Why your internal content should behave more like Tinder

The mobile dating app not only can help you achieve your romantic goals, but it can provide an example of what a great content experience should look like for your employees.

You’ve probably noticed your employees aren’t reading your intranet’s content.

They’re gathering information from other sources, such as email, Google or their managers.

One-third of the searches on LinkedIn are by people looking for an expert on something within their own company,” says Peter Coffee, vice president of strategic research at Salesforce.com.

What’s the problem with intranets?

For most employees, traditional intranets aren’t an effective or enjoyable way to access information.

Compare abysmal intranet user numbers with those of Tinder, the wildly popular dating app that sees more than 10 million active users each day. Tinder presents users pictures of nearby singles and a simple choice: Swipe right if you’re interested; swipe left if you’re not.

There’s obviously a big difference between Tinder and your corporate intranet, but the dating app offers some lessons. Tinder is popular not only because it’s a dating service (there are plenty of those), but also because of the specific, innovative experience it provides to help users achieve their romantic goals.

Here’s what you can learn from Tinder’s design to give your employees a better content experience:

1. Go mobile—now.

Let’s get the obvious out of the way: Mobile matters. 2014 was the first year Americans spent more Internet time on their phones than on their personal computers, and that trend shows no signs of slowing. Today’s employees expect easy access to important content wherever they are.

FREE DOWNLOAD: Not all staff sit at a desk all day. Here are 10 ways to reach them.

However, it’s one thing to give employees intranet access through a mobile Web browser, and another to design a content experience specifically for mobile. Just because your content is on a smartphone or tablet doesn’t mean your employees will spend more time searching for it. They might have even less patience.

Part of the reason Tinder is so successful is that it was specifically designed for mobile. These days all content starts on mobile and then goes to PCs.

2. Swipe right for better content.

In a traditional corporate intranet, your content lives in a specific place, and employees have to look for it. Not so with Tinder.

Tinder continually presents new singles to users, allowing them to decide whom they like with a simple swipe. Though I’m not advocating that same design for your content, your content could benefit from the same mentality.

Employees should be able to easily push and pull the content they need, curating their own content experiences. To do this, add links that jump to different pages or tap-and-reveal tips that offer extra context if employees need it. Your employees can decide what content they want instead of endlessly searching through your intranet.

3. Put everything in one place.

Some companies have turned to social media as the solution to the corporate intranet problem, with mixed reviews. Whether or not this approach works for your organization, it doesn’t allow you to keep all your content in one place.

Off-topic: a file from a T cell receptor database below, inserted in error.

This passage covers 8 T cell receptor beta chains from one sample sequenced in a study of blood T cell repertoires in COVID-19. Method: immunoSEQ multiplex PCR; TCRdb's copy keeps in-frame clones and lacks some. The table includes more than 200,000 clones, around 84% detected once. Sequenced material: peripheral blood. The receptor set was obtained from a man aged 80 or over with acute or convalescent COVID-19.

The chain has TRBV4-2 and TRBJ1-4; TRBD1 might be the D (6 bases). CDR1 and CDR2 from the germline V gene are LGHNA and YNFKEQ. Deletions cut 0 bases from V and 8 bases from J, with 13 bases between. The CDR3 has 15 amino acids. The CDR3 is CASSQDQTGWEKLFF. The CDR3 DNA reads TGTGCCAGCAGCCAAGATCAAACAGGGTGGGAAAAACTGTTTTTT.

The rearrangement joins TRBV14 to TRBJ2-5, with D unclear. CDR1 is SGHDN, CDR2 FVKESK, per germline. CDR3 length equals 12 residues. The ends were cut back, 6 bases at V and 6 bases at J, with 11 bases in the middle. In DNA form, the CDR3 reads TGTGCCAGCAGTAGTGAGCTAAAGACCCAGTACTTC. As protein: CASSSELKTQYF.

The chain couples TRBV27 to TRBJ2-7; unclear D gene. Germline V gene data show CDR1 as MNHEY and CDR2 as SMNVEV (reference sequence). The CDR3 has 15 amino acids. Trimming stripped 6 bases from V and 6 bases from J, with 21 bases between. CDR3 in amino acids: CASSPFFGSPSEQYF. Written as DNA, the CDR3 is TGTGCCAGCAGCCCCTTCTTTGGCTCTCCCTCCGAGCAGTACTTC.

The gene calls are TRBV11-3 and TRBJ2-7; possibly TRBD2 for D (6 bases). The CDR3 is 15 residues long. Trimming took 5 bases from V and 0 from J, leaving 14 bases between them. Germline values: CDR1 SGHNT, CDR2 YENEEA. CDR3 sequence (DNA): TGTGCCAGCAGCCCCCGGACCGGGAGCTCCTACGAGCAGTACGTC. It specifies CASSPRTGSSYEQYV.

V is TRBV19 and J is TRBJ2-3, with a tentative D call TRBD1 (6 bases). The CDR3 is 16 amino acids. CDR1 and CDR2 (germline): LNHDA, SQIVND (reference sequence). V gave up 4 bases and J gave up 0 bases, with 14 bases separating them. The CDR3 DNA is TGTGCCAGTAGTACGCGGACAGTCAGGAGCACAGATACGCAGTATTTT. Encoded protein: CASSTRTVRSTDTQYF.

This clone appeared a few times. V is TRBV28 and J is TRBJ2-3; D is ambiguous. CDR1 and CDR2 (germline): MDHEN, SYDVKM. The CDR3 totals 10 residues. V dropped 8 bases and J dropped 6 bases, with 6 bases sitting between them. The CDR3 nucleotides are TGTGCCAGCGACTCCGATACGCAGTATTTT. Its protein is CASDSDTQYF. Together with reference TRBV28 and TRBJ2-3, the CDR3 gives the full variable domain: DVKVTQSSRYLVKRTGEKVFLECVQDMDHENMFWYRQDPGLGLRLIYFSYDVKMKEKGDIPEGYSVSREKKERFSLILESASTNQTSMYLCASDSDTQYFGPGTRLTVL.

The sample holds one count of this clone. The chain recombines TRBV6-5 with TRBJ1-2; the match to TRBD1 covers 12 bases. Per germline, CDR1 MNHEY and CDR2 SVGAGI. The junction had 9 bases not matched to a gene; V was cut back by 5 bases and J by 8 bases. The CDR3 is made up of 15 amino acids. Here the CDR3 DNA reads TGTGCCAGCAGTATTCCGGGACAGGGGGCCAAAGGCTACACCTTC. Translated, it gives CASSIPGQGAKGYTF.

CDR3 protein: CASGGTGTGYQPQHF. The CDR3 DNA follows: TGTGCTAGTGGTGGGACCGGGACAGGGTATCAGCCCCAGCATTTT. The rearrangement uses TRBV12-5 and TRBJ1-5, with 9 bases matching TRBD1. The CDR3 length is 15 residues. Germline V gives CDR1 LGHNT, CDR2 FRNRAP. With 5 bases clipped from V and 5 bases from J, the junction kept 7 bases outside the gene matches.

As Tinder does, your app should have everything in one place so employees can easily accomplish what they want. Of course, building an app takes time and resources you may not have. Consider investing in an off-the-shelf branded app that allows you to deploy your content securely without a lot of technical or IT resources.

4. Make sure content is always fresh and relevant.

Every time your employees take out their phones or tablets, the latest and most relevant content should be waiting for them. They shouldn’t have to ask an administrator to update their app or, worse, dig through their inbox for the most recent PDF.

To ensure your employees always have the content they need, adopt a solution that uses the cloud, enabling you to sync your changes across all devices.

5. Study users’ behavior to learn what they want.

To continually improve the user experience, Tinder “conducted studies to try to glean more insight into users’ behaviors.” For example, it discovered that “men are nearly three times as likely to swipe ‘like’ as women,” reports The New York Times. Although there is a line between gathering helpful data and infringing upon privacy rights, under the right circumstances these discoveries are helpful for both Tinder and its users.

In the same way, to continue providing a great content experience, you have to know how employees use your content. With content analytics, you can understand what they read, how often they come back or how long they stay on the page. You can then have a better understanding of what you should edit, remove or add. It’s a win/win for your content and your users.

The bottom line

Some content might have to stay behind your intranet’s locked doors, and that’s OK, but to deliver an enjoyable content experience that helps employees do their jobs, rethink what your content could look like.

When you draw inspiration from your employees’ daily mobile behavior, you’ll probably see them come around more often and stick around longer.

Paige Schaefer joined Inkling in June 2014. She loves all things content, whether books or blogs posts. Currently, she is Inkling’s content marketing coordinator. Paige graduated from Macalester College in St. Paul, Minnesota, with an English degree. A version of this article originally appeared on the Inkling blog.

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